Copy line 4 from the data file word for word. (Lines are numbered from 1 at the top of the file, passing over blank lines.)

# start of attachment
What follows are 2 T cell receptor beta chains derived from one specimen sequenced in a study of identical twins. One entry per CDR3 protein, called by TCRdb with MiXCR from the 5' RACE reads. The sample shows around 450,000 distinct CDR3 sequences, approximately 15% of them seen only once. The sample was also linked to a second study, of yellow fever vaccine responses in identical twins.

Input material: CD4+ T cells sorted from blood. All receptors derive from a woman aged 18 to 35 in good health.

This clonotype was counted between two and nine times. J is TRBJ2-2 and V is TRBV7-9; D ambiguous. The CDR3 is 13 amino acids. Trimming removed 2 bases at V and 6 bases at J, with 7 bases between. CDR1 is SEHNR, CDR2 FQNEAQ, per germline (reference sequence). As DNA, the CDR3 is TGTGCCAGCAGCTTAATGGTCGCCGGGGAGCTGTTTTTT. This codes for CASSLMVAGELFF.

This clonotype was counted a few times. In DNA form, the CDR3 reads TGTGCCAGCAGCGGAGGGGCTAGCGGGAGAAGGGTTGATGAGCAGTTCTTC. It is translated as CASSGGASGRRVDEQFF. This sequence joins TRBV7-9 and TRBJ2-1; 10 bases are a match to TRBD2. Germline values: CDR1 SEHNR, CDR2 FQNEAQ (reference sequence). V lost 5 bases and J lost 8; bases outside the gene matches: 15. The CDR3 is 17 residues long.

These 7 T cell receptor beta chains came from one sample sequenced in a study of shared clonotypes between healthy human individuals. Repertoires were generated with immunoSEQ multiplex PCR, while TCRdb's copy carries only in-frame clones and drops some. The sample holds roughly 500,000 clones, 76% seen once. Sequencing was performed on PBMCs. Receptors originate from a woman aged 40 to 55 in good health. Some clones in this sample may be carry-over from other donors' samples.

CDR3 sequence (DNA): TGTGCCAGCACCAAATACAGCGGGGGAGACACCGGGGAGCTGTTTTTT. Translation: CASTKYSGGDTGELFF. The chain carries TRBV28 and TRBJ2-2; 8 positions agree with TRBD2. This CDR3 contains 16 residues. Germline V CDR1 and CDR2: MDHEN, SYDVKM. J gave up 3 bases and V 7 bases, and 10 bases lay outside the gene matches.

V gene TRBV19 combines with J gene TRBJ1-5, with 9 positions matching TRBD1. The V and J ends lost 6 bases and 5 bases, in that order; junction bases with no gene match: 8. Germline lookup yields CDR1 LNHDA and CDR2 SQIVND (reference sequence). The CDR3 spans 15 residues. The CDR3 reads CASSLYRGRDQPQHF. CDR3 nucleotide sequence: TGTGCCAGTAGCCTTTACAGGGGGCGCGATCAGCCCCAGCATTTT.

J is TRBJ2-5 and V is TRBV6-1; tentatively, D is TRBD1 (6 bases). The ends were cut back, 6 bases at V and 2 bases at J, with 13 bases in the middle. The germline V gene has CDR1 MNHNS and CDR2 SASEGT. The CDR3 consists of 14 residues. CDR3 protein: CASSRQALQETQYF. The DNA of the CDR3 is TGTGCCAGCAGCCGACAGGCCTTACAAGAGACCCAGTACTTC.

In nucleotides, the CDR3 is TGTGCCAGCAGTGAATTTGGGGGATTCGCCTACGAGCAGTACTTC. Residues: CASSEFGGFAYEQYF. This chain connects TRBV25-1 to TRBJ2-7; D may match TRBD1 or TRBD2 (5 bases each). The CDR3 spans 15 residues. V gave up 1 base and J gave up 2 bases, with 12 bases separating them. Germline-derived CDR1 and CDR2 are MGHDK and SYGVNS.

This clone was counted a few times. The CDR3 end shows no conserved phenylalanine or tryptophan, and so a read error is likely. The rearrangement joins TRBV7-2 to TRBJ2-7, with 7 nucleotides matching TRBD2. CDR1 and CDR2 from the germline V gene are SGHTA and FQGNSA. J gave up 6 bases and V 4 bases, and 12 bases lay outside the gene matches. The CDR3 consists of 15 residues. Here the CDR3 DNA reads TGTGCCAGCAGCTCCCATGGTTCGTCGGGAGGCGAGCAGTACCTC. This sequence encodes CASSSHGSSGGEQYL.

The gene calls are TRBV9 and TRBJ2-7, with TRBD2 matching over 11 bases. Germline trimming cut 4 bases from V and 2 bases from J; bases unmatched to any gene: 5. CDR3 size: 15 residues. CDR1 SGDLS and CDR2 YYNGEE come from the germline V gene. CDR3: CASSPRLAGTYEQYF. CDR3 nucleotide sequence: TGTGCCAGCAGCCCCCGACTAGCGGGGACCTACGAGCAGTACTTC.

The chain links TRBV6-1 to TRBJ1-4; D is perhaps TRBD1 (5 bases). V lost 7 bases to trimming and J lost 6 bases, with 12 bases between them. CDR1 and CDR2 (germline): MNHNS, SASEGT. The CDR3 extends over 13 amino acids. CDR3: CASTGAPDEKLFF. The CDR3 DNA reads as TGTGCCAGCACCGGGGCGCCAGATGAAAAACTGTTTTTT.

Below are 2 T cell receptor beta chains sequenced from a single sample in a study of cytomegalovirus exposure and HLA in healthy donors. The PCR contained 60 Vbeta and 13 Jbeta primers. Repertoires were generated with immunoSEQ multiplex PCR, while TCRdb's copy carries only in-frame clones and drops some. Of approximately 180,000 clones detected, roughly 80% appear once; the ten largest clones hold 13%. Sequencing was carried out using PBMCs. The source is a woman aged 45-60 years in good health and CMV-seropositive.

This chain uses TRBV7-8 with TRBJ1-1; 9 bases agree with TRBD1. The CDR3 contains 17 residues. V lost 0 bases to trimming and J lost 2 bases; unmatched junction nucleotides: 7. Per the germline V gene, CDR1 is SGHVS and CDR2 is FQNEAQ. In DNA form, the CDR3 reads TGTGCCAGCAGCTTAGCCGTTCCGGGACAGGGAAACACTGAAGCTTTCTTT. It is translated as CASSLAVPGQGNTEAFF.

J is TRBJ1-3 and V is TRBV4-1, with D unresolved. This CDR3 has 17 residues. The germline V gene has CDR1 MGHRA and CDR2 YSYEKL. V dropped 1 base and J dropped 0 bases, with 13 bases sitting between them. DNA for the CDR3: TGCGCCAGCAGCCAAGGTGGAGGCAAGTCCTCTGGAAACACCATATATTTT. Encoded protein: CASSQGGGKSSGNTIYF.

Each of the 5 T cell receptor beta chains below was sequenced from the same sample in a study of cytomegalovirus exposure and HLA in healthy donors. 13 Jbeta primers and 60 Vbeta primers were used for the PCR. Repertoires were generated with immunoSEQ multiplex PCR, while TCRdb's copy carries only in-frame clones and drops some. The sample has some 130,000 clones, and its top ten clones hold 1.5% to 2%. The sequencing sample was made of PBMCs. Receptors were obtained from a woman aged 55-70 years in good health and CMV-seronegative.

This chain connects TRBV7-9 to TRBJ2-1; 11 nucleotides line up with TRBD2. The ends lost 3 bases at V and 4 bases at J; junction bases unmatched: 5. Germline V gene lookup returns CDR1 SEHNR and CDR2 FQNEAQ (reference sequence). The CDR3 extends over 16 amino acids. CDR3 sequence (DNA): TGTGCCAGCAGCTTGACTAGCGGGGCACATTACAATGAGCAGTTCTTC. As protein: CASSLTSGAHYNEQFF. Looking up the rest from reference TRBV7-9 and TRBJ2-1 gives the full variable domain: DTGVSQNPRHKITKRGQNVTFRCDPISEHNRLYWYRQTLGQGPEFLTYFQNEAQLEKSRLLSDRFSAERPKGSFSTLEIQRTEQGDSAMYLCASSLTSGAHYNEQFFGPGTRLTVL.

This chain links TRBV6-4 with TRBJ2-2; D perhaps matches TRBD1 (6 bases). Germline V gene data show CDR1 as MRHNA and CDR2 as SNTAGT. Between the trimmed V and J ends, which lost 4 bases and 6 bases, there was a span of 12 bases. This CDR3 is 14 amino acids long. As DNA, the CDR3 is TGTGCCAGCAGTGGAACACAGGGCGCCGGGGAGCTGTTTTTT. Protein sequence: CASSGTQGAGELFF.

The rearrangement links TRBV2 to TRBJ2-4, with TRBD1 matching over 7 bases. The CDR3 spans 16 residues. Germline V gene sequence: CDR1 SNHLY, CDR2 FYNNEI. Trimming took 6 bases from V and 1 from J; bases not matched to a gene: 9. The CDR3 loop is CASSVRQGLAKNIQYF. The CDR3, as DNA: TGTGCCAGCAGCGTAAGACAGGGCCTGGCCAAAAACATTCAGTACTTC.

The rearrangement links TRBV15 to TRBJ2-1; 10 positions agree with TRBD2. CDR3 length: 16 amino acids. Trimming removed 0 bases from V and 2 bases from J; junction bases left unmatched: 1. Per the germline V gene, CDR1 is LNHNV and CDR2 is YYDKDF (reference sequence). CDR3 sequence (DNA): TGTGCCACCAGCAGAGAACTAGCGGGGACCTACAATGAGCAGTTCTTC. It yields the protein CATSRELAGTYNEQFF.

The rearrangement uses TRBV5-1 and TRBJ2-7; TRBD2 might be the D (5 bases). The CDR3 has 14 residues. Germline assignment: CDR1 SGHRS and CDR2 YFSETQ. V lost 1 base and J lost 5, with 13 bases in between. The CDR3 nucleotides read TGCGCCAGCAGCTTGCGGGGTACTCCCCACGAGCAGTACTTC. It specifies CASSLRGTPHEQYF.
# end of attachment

This clonotype was counted a few times. In DNA form, the CDR3 reads TGTGCCAGCAGCGGAGGGGCTAGCGGGAGAAGGGTTGATGAGCAGTTCTTC. It is translated as CASSGGASGRRVDEQFF. This sequence joins TRBV7-9 and TRBJ2-1; 10 bases are a match to TRBD2. Germline values: CDR1 SEHNR, CDR2 FQNEAQ (reference sequence). V lost 5 bases and J lost 8; bases outside the gene matches: 15. The CDR3 is 17 residues long.